Mort du saxophoniste jamaïcain, Cedric Brooks à 70 ans

Cedric Brooks, surnommé « Im », le célèbre saxophoniste jamaïcain, l’un des membre du groupe Skatalites, est décédé, vendredi, à New York, à l’âge de 70 ans

Cedric Brooks1Il passe son enfance en côtoyant le trompettiste Baba Brooks et commença à apprendre la musique. À l’âge de huit ans, il va à l’Alpha Boys’ School, et se met à l’apprentissage de la clarinette, et du saxophone ténor qui deviendra son instrument de prédilection. Il s’associe avec David Madden en 1968 et forme The Mystics; il enregistre So long rastafari calling avec Count Ossie, et rejoint The Mystic Revelation of Rastafari en 1974.

Plus tard, il forme « The light of Saba » et sort Cedric Im Brooks & The Light Of Saba.Lié au célèbre Studio One, il est imprégné de tous les courants qui cohabitent aux Caraïbes : mento, rocksteady, free jazz, calypso, funk et nyabinghi. The Light of Saba est l’un des flambeaux du métissage musical afro-caribéen. Cet album est un chapitre de l’histoire musicale de la Jamaïque. Un jazz tirant parfois vers l’afrobeat cher à Fela ou mâtiné tantôt de calypso de percussions latines, de rumba et même de disco, parfois de funk, le tout posant les bases de cette musique qu’est le reggae. Il a maintenant rejoint les Skatalites. Sa vision profondément mystique de la musique en fait un musicien incontournable de l’histoire de la musique jamaïcaine. In http://fr.wikipedia.org

Jamaican musician Cedric Brooks dies at 70

Cedric Brooks, a Jamaican saxophone player and influential roots reggae musician, has died. He was 70.

Cedric Brooks2One of Brooks’ sisters, Paulette Keise, said he died Friday of cardiac arrest at New York Hospital Queens. She said Saturday that he suffered from high blood pressure and diabetes and fell ill several years ago, losing his ability to speak. Brooks began his music career in the late 1960s as a studio musician, playing in songs such as Burning Spear’s « Door Peep. » He also had hits with trumpet player David Madden including « Money Maker » and « Mystic Mood. ». Brooks also was a member of the Jamaican ska band The Skatalites. He is survived by seven children and four sisters.

Brooks became a pupil at the renowned Alpha Boys School aged 11, where he learned music theory and clarinet. In his late teens he took up tenor saxophone and flute.  Brooks was a member of groups such as The Vagabonds and the Granville Williams Band in the early 1960s, but it would be the late 1960s when he would find his first major commercial success, as part of a duo with trumpeter David Madden, Im & David.[2] The duo released a series of instrumental singles for Clement « Coxsone » Dodd‘s Studio One label. Brooks also became a regular studio musician at the Brentford Road studio, playing on many recording sessions, and released several solo singles in the early 1970s.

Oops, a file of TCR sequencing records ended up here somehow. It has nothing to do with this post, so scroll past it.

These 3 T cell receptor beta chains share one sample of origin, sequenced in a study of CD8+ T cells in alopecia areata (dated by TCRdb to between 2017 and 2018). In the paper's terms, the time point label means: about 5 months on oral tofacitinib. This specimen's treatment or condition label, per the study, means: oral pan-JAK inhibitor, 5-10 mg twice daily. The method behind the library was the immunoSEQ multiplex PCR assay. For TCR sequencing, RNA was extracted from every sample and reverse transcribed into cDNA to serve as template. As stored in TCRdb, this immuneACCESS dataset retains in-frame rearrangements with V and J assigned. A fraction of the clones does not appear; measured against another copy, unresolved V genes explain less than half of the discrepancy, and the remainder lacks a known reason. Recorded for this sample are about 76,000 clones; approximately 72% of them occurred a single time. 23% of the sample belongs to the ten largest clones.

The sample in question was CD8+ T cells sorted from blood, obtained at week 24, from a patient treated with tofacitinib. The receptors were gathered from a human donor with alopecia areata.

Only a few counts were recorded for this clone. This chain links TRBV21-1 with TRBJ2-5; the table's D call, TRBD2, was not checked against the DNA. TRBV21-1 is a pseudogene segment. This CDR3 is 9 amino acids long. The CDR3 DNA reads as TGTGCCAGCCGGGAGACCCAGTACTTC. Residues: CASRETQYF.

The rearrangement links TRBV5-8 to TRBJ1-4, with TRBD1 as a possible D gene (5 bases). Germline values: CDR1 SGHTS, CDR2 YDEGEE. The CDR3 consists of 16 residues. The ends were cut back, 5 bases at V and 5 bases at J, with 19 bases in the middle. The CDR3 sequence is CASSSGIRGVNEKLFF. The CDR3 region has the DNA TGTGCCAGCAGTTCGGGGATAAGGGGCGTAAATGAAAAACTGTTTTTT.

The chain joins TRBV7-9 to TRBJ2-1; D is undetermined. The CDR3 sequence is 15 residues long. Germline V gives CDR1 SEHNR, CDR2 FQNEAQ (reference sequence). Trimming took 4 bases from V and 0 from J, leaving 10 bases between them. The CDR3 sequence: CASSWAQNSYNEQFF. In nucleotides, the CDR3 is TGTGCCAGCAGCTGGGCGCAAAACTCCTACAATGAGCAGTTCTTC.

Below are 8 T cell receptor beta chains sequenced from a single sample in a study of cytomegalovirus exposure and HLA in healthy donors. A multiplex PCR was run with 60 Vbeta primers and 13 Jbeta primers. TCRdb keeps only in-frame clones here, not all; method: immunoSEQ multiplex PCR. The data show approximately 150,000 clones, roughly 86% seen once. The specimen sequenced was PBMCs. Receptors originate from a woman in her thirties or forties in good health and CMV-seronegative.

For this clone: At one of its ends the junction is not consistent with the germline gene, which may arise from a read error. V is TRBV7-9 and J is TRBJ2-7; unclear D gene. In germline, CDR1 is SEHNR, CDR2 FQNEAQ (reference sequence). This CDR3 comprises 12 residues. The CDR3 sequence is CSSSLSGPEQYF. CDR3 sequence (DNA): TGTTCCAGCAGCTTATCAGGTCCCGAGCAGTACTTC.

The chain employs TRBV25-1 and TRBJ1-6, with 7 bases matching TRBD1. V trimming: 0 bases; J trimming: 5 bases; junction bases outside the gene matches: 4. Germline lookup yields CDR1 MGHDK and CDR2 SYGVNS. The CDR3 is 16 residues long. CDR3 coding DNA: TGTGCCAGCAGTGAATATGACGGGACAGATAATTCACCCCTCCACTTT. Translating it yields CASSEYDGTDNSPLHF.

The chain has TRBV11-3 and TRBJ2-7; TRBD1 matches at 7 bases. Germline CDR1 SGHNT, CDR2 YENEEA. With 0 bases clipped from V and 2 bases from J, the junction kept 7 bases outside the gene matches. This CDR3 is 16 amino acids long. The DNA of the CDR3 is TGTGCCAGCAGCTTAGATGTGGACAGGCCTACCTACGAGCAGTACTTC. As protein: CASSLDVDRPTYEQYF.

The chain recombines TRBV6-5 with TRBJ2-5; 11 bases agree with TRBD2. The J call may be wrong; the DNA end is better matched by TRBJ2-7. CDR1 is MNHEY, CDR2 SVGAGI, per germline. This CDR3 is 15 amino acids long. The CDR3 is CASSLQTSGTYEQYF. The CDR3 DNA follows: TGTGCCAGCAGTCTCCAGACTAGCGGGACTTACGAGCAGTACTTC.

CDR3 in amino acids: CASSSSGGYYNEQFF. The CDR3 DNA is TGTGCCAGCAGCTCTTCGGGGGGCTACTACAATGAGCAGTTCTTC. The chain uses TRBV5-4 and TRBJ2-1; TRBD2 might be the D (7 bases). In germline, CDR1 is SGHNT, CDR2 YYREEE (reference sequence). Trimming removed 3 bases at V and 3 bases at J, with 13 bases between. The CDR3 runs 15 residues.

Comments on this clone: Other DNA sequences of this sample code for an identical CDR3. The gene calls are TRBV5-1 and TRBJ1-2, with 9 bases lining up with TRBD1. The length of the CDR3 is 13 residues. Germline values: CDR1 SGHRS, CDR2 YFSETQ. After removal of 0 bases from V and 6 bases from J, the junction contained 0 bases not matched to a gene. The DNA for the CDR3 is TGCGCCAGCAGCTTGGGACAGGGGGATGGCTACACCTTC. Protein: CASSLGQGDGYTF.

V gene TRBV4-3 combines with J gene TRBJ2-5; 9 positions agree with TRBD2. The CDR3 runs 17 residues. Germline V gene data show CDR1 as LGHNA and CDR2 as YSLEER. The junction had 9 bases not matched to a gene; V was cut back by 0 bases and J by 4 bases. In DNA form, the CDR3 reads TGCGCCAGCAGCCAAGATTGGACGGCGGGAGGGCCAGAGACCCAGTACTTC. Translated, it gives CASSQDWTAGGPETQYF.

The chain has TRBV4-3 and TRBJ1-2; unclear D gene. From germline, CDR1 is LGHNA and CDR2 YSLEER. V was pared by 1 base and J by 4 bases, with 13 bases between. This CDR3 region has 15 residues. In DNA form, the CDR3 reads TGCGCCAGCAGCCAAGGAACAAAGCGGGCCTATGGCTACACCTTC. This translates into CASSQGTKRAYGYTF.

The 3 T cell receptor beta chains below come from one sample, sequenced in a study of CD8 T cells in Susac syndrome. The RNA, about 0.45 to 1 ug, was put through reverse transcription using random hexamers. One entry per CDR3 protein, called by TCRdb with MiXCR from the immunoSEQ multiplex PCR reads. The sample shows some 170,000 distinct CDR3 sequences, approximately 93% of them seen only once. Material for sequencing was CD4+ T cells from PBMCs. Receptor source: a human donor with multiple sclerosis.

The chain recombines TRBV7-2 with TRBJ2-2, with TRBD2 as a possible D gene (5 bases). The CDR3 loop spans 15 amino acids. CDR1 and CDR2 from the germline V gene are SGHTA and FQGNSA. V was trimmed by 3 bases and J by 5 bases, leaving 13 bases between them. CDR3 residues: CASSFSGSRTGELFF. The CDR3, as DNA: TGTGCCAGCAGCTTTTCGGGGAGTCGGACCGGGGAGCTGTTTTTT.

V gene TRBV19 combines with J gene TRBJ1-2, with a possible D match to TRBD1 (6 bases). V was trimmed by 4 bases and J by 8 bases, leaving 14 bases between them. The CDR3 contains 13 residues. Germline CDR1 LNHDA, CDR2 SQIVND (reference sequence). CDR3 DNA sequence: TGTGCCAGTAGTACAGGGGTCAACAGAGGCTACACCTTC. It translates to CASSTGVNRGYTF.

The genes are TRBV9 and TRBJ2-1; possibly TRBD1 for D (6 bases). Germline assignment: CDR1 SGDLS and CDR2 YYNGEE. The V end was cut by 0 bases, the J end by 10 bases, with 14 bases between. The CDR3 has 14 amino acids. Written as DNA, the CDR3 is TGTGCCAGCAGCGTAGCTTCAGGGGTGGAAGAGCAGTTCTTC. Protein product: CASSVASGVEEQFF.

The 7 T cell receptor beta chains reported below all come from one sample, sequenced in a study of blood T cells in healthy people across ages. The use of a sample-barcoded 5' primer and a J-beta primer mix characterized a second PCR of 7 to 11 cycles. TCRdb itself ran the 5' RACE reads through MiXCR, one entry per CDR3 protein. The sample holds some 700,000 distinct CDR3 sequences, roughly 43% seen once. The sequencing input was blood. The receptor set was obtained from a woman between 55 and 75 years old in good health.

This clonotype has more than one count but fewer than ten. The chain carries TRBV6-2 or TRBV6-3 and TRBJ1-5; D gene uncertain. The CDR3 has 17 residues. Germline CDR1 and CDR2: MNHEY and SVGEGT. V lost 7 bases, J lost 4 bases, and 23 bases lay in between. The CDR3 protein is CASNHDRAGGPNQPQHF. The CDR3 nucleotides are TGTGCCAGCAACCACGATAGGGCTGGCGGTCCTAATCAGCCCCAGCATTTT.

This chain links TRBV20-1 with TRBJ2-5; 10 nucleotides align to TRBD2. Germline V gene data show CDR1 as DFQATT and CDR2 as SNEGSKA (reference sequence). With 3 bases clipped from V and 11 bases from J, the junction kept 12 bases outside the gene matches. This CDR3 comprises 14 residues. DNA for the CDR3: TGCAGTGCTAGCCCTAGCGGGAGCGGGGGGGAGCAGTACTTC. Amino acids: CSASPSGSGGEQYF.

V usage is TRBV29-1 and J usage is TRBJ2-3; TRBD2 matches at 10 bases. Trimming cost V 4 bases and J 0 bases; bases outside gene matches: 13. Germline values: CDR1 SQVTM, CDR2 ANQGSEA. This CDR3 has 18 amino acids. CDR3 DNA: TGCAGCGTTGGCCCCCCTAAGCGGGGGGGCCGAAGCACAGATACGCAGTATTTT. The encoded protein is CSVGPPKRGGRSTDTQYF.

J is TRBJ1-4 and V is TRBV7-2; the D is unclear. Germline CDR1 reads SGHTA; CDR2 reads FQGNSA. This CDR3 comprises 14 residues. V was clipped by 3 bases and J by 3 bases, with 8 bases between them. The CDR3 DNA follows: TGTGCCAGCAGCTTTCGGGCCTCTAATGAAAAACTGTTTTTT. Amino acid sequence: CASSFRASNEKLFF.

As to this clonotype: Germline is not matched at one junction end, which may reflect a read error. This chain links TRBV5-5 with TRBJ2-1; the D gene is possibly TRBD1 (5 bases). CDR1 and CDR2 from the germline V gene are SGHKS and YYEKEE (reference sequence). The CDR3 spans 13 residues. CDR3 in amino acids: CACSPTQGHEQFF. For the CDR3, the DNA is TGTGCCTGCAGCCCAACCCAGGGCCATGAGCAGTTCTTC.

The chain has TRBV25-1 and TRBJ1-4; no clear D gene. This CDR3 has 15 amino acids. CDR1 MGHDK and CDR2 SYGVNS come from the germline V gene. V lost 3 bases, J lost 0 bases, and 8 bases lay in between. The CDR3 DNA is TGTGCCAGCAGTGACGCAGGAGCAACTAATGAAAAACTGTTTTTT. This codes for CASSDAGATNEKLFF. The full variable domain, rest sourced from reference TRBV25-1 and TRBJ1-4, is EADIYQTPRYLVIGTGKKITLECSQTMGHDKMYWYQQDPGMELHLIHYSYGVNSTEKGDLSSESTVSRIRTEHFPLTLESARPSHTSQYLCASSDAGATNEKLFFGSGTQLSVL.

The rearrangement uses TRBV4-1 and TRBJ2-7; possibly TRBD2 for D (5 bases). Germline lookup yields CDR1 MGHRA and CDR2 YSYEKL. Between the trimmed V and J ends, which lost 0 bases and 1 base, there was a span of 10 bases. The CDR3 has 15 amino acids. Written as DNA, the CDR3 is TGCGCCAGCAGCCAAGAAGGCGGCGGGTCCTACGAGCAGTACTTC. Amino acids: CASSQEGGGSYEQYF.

Cedric Brooks3Cedric Brooks (left)-copyright:www.washingtonpost.com

In 1970 he first teamed up with Rastafarian drummer Count Ossie, releasing tracks such as « So Long Rastafari Calling », « Black is Black », and « Give Me Back My Language and Culture » as Im and Count Ossie. The pair would later form The Mystic Revelation of Rastafari, with Brooks acting as musical director and leader of the horn section. From this collaboration resulted the triple LP-Set Grounation. Brooks left in 1974 to form a new band, the Divine Light (later called The Light of Saba). After a single, « Demauungwani », the group recorded their first album for the Institute of Jamaica, From Mento to Reggae to Third World Music, a collection exploring the history of Jamaican music, incorporating mento, junkanoo, ska, rocksteady, and reggae. The band made two further albums of jazz-influenced Rastafarian reggae,The Light of Saba and The Light of Saba in Reggae, before Brooks left, again going solo with his 1977 album, Im Flash Forward, featuring Studio One rhythms from the early 1970s, and regarded as one of the greatest Jamaican instrumental albums. The following year, Brooks assembled a new band of musicians to record the United Africa album.

During the 1980s and 1990s, Brooks released a few singles but largely worked as a session musician. In particular, he worked with Carlos Malcolm in San Diego, California, in 1998 as part of a 20-piece ska and mento orchestra known as « Zimbobway’s King Kingston Orchestra ». These albums featured Im both on saxophone and percussion in many of the 24 recordings. In 1999, after the death of Rolando Alphonso, former saxophonist of the Skatalites, Brooks joined the band. Brooks died in the New York Hospital, Queens, New York on 3 May 2013 after suffering a cardiac arrest.In http://www.huffingtonpost.com

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